Ireland is set to make a radical change in its drug policies in the next year as the government plans to decriminalize small amounts of crack, heroin and marijuana for personal use and hopes to open “injection rooms”, where people can safely use these drugs across the country.
“I am firmly of the view that there needs to be a cultural shift in how we regard substance misuse if we are to break this cycle and make a serious attempt to tackle drug and alcohol addiction,” Aodhán Ó Ríordáin, the chief of Ireland’s National Drugs Strategy told the Irish Times.
Ó Ríordáin also told a group at the London School of Economics on Monday that the government would be opening a series of state run “injection rooms” in Dublin next year.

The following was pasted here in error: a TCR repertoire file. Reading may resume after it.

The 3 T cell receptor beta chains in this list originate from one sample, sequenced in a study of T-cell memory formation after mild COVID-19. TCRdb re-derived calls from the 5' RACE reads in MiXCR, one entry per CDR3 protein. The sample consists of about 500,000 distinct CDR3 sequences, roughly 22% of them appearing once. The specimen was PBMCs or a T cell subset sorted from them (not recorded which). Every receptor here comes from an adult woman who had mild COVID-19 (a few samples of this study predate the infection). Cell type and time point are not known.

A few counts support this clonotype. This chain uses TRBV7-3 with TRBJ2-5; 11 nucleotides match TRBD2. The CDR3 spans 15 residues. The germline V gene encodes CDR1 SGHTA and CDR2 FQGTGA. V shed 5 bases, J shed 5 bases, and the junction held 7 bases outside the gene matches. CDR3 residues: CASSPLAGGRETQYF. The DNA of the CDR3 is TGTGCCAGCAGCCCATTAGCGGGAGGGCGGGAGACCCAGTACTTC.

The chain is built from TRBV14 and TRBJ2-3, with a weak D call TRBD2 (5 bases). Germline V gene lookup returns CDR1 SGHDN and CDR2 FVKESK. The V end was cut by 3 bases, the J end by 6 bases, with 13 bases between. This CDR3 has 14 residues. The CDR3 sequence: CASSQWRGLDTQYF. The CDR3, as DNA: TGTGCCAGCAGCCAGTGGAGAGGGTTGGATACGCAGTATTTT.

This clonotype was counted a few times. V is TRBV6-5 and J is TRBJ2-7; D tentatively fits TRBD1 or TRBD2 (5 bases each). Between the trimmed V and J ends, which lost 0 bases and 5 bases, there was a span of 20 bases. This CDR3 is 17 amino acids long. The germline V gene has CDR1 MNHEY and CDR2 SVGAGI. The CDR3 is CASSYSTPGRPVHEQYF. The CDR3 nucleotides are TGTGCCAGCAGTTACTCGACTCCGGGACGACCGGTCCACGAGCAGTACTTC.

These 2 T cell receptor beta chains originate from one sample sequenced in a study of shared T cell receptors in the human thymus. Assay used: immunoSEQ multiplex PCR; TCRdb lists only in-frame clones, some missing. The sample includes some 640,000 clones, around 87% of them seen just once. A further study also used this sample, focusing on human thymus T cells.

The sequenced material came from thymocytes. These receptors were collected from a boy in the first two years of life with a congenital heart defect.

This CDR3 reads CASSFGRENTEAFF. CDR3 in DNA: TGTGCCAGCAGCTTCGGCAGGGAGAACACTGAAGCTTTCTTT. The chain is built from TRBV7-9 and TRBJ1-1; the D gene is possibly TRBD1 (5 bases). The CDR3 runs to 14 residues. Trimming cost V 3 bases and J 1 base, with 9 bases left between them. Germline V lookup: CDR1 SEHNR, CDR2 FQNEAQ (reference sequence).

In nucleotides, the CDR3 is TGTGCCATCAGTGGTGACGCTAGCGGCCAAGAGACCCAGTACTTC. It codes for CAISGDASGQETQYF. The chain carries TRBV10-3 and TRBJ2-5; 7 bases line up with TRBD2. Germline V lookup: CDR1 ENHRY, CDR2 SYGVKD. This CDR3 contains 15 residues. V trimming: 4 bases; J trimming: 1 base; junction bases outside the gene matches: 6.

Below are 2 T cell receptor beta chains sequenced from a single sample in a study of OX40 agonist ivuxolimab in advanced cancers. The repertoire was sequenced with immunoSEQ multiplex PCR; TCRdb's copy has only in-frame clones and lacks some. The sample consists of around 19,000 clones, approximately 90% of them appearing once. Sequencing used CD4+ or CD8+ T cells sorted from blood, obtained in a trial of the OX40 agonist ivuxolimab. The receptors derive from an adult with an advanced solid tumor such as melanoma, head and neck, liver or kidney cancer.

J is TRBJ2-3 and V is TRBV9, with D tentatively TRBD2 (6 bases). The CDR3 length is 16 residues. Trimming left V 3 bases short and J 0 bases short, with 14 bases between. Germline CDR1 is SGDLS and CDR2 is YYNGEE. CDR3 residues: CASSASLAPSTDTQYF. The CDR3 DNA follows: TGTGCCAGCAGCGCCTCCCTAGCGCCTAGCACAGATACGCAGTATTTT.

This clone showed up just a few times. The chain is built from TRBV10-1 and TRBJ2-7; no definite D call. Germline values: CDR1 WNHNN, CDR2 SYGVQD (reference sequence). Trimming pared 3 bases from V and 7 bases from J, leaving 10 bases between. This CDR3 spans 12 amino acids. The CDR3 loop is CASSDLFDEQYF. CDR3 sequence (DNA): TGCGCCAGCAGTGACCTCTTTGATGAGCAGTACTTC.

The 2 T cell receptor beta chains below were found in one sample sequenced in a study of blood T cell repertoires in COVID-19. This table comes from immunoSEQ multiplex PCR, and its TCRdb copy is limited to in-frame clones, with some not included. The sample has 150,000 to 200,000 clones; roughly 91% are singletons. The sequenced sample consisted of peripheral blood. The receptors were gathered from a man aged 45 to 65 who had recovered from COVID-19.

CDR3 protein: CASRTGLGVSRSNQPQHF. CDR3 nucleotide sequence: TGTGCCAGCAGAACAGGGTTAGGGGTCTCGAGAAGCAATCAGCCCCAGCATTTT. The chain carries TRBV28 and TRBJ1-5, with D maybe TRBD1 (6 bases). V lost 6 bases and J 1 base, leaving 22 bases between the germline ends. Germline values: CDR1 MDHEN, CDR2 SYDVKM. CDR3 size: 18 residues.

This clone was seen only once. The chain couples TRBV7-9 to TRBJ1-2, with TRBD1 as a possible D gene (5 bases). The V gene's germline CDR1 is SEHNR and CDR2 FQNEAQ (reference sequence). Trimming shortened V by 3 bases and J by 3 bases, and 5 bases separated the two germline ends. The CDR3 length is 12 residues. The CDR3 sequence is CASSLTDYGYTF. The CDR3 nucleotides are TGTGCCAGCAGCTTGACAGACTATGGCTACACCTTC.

From The Independent:
“The minister said attitudes to drugs needed to move away from shaming addicts to helping them and emphasised there was a difference between legalisation and decriminalisation.
It would remain a crime to profit – from either the sale or distribution of illegal drugs – but drug takers would no longer be criminalised for their addictions.”
— TransformDrugPolicy (@TransformDrugs) November 2, 2015
The action in Ireland comes on the heels of a failed UN Office on Drugs and Crime effort to pressure nations into decriminalizing the possession of all drugs.
“Small drug related offenses, such as drug dealing to maintain personal drug use or to survive in a very marginalized environment, could be interpreted as drug related offenses of a ‘minor nature’, as mentioned in the international drug control conventions,” the unpublished UN report says according to the BBC. “These cases should receive rehabilitation opportunities, social support and care, and not punishment.”
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